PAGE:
A stunning novel about faith, innocence and sin, the tale of an unusual rite of passage with terrible consequences by the prize-winning young author of The Land of Decoration.
I thought it began the day Father came home without work. Then I thought perhaps it really began the day we arrived at the farm, rumbled up the track, opened the gate and stood looking around as if we had found ourselves in some enchanted land . . .
Something happened on Madeline's fourteenth birthday, something so traumatic that it triggered her mental breakdown. Many years later, she still can't - or perhaps won't - recall the events of that night.
A charismatic new psychiatrist, Dr Lucas, believes he can unlock Madeline's memory by taking her step by step through the preceding year, when her father moved the family to an island he was certain God had guided them to.
Money was short, her mother often unwell and her father a volatile presence. Yet Madeline loved their rural idyll, sensing God in every blade of grass; and when things started to go wrong, she thought she knew how to put them right. But as Dr Lucas unearths the past, it becomes apparent that she was seriously misguided - and that he is treading on very dangerous ground.
Lyrically evoking the rhythms and beauty of the natural world, The Offering is a novel taut with foreboding, a haunting tale of misplaced faith and a heartbreakingly damaged psyche.
Extraordinary...Wonderfully suspenseful and deeply moving, The Offering is full of insights about the nature of madness. It is also keenly observant of the ways in which men play God and the power of the oppressed imagination to create an inhabitable world, even under near-intolerable conditions. — John Burnside, Guardian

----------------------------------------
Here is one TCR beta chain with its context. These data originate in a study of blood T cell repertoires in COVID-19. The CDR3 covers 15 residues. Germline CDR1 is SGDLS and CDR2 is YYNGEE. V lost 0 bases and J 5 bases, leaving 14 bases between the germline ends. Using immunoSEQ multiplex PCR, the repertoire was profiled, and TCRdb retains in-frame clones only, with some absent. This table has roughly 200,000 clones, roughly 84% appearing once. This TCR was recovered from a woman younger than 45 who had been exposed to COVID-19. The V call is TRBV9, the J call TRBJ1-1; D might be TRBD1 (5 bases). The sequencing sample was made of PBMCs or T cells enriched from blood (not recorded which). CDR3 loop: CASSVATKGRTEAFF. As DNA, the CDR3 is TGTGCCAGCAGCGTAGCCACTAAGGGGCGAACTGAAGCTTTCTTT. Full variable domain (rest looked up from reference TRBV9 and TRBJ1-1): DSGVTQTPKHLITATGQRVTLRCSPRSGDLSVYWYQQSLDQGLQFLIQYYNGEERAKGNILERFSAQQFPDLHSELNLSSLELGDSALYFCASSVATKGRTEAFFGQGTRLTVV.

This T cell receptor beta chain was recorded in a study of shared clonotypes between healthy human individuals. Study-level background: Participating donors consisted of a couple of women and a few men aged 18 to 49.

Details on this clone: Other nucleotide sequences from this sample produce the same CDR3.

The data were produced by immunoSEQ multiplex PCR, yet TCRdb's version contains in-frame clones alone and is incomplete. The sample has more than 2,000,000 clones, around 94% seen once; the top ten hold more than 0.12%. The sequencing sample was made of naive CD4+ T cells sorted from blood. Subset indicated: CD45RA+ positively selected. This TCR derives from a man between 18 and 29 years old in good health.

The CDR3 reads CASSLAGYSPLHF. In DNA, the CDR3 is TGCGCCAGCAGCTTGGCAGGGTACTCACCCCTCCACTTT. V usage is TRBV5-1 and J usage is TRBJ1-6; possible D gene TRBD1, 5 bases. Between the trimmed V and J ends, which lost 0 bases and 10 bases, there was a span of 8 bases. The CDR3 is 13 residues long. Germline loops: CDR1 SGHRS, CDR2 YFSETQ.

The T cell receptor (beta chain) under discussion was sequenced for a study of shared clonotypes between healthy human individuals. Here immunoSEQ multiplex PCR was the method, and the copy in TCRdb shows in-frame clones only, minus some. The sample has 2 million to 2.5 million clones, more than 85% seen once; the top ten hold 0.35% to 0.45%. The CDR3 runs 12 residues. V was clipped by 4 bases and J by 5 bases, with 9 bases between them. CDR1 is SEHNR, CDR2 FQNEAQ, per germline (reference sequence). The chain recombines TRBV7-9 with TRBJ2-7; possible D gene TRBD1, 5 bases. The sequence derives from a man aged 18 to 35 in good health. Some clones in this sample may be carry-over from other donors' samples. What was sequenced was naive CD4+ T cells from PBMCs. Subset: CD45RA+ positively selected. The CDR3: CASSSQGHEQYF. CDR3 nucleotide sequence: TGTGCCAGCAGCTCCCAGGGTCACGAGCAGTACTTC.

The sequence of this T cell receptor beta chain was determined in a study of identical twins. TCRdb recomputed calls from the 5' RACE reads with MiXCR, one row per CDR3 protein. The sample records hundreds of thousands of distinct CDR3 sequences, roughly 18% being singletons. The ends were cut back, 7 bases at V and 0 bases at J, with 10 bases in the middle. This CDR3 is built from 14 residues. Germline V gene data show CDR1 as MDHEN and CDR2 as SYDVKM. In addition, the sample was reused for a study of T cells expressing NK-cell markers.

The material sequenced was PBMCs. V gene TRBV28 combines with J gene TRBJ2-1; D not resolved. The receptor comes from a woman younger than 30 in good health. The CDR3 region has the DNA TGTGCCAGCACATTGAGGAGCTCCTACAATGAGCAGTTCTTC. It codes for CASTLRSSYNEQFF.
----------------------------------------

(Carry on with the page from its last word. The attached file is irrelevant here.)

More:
That McCleen is a writer of exceptional gifts is beyond doubt. Her prose can soar in moments of breathtaking beauty, most particularly when she turns a poet's eye on the landscape...she writes equally viscerally about her narrator's emotional terrain, depicting claustrophobia, shame and terror so painfully it makes your skin itch. — Stephanie Merritt, Observer
Strange and beautiful — Hope Whitmore, Independent on Sunday
Grace McCleen's talent for description, especially when portraying the natural world, is quite exquisite — Carol Midgley, The Times
The richness with which Madeline describes her febrile younger self contrasts heartbreakingly with the glassy, emotionally neutered life she inhabits now...a bold, mature, terribly sad novel. — Claire Allfree, Daily Mail
Impressive, a plausible and moving account of mental illness. — Sam Kitchener, Daily Telegraph
Captures the intensity of teenage anguish, and expresses a terrifying estimation of its implications, but it also dares to suggest that God can never be removed from the equation and asks: What is God? — Max Liu, Independent
There is an eerie sense of foreboding in Grace McCleen's wonderful third novel...Terrific and terrifying. — Psychologies (Book of the Month)
Award-winning author Grace McCleen returns with The Offering, a mesmerising story of innocence corrupted. — Good Housekeeping
[McCleen's] vivid representations of the wild environment, loaded with symbolism and a powerful, often sinister spirituality, can bring to mind the poetry of Louise Erdrich, and a sense of fear and foreboding propels the narrative forward. The family's first spring on the island, for example, is described in a single, stunning sentence [...] the denouement will leave you reeling. — Laura Battle, Financial Times